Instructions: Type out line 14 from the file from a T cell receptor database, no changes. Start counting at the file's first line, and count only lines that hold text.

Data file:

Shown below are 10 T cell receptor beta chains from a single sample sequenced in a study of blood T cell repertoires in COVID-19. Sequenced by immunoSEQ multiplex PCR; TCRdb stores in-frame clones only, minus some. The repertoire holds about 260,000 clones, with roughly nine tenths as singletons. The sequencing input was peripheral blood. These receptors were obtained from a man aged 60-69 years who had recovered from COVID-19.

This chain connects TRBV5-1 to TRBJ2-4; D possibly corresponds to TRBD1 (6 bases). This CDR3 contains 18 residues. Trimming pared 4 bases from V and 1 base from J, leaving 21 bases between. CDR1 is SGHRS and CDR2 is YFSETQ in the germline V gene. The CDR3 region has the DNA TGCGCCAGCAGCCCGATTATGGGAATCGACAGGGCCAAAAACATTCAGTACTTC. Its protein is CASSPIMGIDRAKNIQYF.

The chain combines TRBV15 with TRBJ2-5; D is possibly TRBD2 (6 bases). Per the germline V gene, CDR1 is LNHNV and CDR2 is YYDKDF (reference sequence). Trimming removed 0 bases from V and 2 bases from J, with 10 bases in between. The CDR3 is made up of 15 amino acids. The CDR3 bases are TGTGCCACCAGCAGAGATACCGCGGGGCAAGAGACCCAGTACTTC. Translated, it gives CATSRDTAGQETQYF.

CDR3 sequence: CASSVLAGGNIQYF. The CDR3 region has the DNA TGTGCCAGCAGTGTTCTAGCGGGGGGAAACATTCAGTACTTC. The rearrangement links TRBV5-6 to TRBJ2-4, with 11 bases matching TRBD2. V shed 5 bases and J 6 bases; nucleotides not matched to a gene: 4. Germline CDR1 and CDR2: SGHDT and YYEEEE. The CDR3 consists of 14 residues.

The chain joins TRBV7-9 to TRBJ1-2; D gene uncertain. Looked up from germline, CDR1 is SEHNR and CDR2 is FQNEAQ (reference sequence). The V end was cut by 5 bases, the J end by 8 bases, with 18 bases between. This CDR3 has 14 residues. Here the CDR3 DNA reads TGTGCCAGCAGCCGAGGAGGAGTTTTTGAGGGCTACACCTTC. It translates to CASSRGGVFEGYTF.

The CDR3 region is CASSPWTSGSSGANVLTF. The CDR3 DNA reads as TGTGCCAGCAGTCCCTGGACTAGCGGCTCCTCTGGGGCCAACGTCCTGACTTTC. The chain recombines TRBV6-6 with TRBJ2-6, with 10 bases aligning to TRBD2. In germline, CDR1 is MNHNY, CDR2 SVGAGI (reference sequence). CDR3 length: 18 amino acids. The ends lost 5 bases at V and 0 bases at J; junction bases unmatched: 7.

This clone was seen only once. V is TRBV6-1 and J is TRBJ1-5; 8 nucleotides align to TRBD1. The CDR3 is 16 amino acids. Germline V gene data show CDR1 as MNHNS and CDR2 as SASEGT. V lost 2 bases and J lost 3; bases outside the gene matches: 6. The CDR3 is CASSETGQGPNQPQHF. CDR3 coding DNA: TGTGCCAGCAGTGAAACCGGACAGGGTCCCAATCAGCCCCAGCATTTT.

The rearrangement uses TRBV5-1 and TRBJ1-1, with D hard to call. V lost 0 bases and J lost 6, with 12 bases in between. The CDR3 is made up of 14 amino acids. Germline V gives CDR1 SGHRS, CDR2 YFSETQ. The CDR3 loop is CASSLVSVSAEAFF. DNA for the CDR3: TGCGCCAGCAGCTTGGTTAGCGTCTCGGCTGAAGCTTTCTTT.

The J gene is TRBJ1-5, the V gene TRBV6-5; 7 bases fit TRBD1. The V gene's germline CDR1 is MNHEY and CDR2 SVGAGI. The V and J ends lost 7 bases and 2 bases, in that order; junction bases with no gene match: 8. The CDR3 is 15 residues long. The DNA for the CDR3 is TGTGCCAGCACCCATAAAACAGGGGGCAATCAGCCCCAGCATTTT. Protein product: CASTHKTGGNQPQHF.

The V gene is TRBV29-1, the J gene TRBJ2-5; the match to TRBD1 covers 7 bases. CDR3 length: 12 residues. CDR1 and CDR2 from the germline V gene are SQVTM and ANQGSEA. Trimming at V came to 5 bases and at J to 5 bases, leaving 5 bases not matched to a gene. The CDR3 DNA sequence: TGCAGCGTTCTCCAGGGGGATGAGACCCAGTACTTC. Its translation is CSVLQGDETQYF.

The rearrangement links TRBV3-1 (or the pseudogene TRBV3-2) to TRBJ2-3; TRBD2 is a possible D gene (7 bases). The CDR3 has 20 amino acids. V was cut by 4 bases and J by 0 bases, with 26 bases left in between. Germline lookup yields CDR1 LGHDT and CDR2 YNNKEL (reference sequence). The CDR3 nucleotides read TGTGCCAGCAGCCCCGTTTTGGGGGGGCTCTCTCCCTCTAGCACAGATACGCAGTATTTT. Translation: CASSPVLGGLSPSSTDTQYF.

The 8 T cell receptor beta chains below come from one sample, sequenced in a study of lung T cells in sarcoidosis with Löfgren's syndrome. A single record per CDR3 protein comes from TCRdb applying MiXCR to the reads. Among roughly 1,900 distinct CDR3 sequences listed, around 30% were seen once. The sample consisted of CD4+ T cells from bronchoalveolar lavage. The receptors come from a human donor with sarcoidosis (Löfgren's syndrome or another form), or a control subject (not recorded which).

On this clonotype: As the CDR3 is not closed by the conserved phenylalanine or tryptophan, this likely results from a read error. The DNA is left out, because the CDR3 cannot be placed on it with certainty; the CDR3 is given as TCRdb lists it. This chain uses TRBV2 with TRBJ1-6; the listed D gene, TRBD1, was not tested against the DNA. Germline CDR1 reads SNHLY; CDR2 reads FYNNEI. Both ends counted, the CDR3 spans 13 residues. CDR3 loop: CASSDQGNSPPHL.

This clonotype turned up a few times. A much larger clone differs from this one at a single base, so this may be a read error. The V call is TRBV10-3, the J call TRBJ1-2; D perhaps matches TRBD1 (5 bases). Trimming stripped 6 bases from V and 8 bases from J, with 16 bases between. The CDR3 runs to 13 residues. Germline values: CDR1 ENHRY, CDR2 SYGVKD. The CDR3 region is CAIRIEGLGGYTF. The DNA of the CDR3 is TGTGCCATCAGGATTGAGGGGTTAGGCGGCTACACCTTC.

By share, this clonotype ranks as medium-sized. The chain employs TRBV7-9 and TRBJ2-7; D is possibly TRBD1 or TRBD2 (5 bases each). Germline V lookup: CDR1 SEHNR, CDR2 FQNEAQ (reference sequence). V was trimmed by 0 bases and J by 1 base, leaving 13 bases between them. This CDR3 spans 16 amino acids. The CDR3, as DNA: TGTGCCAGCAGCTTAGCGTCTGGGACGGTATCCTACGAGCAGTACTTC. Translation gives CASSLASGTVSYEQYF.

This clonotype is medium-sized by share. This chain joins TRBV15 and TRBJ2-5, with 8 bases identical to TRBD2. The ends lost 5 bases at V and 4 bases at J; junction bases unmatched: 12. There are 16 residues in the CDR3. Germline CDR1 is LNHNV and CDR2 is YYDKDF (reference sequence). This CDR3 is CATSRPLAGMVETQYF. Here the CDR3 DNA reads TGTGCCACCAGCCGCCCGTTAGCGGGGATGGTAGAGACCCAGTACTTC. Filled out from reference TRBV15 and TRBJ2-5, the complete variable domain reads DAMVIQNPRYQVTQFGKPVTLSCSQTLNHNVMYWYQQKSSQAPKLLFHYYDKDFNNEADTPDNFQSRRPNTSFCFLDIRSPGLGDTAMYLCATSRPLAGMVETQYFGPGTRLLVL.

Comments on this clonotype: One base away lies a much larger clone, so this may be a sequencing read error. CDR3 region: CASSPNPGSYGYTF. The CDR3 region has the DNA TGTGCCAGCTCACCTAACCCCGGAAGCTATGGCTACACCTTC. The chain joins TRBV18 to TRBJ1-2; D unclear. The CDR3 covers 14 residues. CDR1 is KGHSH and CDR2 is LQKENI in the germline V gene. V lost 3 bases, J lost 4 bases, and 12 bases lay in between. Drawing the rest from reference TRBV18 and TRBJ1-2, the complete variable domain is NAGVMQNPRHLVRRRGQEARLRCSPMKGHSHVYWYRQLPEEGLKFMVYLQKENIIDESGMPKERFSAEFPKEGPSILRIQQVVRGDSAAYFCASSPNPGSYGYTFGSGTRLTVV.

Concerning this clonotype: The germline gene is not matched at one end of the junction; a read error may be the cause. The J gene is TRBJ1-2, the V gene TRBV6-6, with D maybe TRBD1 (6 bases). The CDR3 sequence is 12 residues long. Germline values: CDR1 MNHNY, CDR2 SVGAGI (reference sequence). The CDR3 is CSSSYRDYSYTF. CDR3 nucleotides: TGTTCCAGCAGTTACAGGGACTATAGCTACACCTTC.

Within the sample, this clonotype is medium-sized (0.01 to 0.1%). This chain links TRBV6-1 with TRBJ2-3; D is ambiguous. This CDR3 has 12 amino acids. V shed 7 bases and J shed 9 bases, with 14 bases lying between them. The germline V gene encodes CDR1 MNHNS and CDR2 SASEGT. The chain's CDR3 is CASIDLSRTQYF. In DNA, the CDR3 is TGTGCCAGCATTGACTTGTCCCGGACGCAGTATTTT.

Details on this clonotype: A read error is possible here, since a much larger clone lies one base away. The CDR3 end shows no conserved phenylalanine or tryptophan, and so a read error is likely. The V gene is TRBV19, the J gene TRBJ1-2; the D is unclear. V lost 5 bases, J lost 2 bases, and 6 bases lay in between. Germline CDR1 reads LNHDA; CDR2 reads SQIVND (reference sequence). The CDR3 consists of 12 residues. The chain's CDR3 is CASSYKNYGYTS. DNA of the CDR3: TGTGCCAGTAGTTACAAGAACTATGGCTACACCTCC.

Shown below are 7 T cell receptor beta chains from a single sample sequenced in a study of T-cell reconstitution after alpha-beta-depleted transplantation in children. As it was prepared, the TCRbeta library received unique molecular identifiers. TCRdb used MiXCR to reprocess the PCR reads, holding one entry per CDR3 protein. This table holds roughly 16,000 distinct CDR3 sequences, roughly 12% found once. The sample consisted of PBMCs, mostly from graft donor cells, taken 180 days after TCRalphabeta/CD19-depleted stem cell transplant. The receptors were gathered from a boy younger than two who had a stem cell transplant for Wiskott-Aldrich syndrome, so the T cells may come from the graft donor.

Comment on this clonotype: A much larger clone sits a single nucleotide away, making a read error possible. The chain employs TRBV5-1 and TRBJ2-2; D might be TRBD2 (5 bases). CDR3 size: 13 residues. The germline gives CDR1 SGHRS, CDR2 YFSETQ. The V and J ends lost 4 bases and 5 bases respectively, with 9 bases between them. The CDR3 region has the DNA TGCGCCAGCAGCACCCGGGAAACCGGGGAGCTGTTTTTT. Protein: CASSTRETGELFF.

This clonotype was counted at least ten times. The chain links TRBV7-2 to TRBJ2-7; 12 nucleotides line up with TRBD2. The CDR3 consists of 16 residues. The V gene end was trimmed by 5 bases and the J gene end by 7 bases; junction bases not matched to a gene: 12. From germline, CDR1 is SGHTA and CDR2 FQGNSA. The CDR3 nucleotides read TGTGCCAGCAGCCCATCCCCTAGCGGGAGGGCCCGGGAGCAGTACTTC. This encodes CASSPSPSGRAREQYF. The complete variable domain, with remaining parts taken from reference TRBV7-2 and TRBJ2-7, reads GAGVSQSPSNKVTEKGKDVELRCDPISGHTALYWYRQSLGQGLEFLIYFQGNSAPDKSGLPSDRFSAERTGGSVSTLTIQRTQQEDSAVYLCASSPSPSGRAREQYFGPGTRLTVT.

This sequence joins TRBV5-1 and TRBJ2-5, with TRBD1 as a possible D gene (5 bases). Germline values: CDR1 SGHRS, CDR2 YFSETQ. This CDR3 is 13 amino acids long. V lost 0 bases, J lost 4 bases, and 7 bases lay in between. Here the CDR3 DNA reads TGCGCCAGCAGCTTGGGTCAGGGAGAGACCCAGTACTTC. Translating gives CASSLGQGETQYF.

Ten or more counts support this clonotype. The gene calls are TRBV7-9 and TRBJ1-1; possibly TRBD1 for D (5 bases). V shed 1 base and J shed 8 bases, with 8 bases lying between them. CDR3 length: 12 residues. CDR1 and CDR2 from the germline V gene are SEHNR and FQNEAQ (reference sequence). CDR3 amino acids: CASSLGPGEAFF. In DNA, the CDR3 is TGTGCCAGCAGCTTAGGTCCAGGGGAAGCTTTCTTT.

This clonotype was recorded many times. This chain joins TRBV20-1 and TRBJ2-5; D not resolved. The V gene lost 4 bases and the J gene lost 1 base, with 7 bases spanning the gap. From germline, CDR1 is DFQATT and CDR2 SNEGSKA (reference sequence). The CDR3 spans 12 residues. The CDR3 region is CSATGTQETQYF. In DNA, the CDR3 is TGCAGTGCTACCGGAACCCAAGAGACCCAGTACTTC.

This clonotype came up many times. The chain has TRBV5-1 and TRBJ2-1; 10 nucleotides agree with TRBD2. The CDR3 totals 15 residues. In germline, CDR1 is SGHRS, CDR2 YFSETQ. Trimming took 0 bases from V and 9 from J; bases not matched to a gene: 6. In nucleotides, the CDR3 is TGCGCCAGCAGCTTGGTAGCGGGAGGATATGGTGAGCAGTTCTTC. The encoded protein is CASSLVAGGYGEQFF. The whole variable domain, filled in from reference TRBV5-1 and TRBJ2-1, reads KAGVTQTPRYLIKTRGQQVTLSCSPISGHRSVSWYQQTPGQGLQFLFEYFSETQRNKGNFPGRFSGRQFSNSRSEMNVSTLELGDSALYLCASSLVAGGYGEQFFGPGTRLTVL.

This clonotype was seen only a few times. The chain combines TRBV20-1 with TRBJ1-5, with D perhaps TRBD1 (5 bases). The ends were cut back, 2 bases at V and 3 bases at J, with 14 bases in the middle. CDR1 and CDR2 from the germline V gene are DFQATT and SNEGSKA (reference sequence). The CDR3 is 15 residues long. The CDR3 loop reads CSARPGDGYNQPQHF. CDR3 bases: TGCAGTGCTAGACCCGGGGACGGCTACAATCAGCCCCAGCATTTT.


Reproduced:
This clonotype turned up a few times. A much larger clone differs from this one at a single base, so this may be a read error. The V call is TRBV10-3, the J call TRBJ1-2; D perhaps matches TRBD1 (5 bases). Trimming stripped 6 bases from V and 8 bases from J, with 16 bases between. The CDR3 runs to 13 residues. Germline values: CDR1 ENHRY, CDR2 SYGVKD. The CDR3 region is CAIRIEGLGGYTF. The DNA of the CDR3 is TGTGCCATCAGGATTGAGGGGTTAGGCGGCTACACCTTC.